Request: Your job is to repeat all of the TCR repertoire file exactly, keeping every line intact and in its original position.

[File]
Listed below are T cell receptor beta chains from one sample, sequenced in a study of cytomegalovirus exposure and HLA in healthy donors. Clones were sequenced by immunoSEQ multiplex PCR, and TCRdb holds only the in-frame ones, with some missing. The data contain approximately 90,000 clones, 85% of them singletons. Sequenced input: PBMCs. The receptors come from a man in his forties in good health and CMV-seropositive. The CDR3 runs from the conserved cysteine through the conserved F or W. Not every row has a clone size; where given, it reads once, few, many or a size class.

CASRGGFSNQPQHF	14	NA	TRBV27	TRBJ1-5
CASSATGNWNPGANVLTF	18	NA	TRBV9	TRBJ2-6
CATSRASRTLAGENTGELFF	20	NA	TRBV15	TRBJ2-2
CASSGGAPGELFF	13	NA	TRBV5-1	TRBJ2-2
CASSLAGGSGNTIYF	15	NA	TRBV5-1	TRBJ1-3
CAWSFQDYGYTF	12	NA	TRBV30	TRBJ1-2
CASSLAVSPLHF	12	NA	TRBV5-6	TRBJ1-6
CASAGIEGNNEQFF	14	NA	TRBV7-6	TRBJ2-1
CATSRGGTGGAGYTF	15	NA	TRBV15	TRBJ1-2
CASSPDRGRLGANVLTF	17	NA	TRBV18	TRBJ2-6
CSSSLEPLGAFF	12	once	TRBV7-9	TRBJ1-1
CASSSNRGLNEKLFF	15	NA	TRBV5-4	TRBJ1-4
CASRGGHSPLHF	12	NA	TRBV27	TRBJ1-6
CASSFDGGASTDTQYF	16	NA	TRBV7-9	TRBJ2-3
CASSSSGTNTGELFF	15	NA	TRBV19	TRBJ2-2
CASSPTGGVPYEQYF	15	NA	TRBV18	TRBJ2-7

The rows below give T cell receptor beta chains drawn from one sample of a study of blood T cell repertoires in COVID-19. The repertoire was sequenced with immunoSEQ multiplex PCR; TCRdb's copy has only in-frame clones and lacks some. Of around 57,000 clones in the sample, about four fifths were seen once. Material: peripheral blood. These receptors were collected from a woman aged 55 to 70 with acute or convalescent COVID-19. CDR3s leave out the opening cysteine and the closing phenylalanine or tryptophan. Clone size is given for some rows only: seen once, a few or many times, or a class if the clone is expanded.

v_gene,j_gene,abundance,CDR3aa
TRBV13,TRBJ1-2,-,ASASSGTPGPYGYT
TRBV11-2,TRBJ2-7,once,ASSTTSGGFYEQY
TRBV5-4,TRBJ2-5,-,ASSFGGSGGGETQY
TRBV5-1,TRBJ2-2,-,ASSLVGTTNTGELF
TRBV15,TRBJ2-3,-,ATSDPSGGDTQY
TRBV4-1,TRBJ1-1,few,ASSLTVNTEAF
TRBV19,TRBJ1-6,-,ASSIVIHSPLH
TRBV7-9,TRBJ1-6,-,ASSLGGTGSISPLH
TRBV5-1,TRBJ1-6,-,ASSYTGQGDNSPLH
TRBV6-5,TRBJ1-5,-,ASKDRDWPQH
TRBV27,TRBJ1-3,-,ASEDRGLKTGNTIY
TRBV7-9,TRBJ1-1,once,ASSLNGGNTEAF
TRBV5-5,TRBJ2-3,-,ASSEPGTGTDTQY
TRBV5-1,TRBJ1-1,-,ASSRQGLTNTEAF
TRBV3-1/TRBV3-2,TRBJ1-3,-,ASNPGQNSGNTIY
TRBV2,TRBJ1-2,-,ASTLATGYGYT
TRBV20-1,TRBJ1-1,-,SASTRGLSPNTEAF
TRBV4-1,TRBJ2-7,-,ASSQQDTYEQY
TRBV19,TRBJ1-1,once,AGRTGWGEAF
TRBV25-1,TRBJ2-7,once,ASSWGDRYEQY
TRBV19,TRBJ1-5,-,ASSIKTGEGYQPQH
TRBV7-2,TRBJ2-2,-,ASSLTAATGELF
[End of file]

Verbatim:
Listed below are T cell receptor beta chains from one sample, sequenced in a study of cytomegalovirus exposure and HLA in healthy donors. Clones were sequenced by immunoSEQ multiplex PCR, and TCRdb holds only the in-frame ones, with some missing. The data contain approximately 90,000 clones, 85% of them singletons. Sequenced input: PBMCs. The receptors come from a man in his forties in good health and CMV-seropositive. The CDR3 runs from the conserved cysteine through the conserved F or W. Not every row has a clone size; where given, it reads once, few, many or a size class.

CASRGGFSNQPQHF	14	NA	TRBV27	TRBJ1-5
CASSATGNWNPGANVLTF	18	NA	TRBV9	TRBJ2-6
CATSRASRTLAGENTGELFF	20	NA	TRBV15	TRBJ2-2
CASSGGAPGELFF	13	NA	TRBV5-1	TRBJ2-2
CASSLAGGSGNTIYF	15	NA	TRBV5-1	TRBJ1-3
CAWSFQDYGYTF	12	NA	TRBV30	TRBJ1-2
CASSLAVSPLHF	12	NA	TRBV5-6	TRBJ1-6
CASAGIEGNNEQFF	14	NA	TRBV7-6	TRBJ2-1
CATSRGGTGGAGYTF	15	NA	TRBV15	TRBJ1-2
CASSPDRGRLGANVLTF	17	NA	TRBV18	TRBJ2-6
CSSSLEPLGAFF	12	once	TRBV7-9	TRBJ1-1
CASSSNRGLNEKLFF	15	NA	TRBV5-4	TRBJ1-4
CASRGGHSPLHF	12	NA	TRBV27	TRBJ1-6
CASSFDGGASTDTQYF	16	NA	TRBV7-9	TRBJ2-3
CASSSSGTNTGELFF	15	NA	TRBV19	TRBJ2-2
CASSPTGGVPYEQYF	15	NA	TRBV18	TRBJ2-7

The rows below give T cell receptor beta chains drawn from one sample of a study of blood T cell repertoires in COVID-19. The repertoire was sequenced with immunoSEQ multiplex PCR; TCRdb's copy has only in-frame clones and lacks some. Of around 57,000 clones in the sample, about four fifths were seen once. Material: peripheral blood. These receptors were collected from a woman aged 55 to 70 with acute or convalescent COVID-19. CDR3s leave out the opening cysteine and the closing phenylalanine or tryptophan. Clone size is given for some rows only: seen once, a few or many times, or a class if the clone is expanded.

v_gene,j_gene,abundance,CDR3aa
TRBV13,TRBJ1-2,-,ASASSGTPGPYGYT
TRBV11-2,TRBJ2-7,once,ASSTTSGGFYEQY
TRBV5-4,TRBJ2-5,-,ASSFGGSGGGETQY
TRBV5-1,TRBJ2-2,-,ASSLVGTTNTGELF
TRBV15,TRBJ2-3,-,ATSDPSGGDTQY
TRBV4-1,TRBJ1-1,few,ASSLTVNTEAF
TRBV19,TRBJ1-6,-,ASSIVIHSPLH
TRBV7-9,TRBJ1-6,-,ASSLGGTGSISPLH
TRBV5-1,TRBJ1-6,-,ASSYTGQGDNSPLH
TRBV6-5,TRBJ1-5,-,ASKDRDWPQH
TRBV27,TRBJ1-3,-,ASEDRGLKTGNTIY
TRBV7-9,TRBJ1-1,once,ASSLNGGNTEAF
TRBV5-5,TRBJ2-3,-,ASSEPGTGTDTQY
TRBV5-1,TRBJ1-1,-,ASSRQGLTNTEAF
TRBV3-1/TRBV3-2,TRBJ1-3,-,ASNPGQNSGNTIY
TRBV2,TRBJ1-2,-,ASTLATGYGYT
TRBV20-1,TRBJ1-1,-,SASTRGLSPNTEAF
TRBV4-1,TRBJ2-7,-,ASSQQDTYEQY
TRBV19,TRBJ1-1,once,AGRTGWGEAF
TRBV25-1,TRBJ2-7,once,ASSWGDRYEQY
TRBV19,TRBJ1-5,-,ASSIKTGEGYQPQH
TRBV7-2,TRBJ2-2,-,ASSLTAATGELF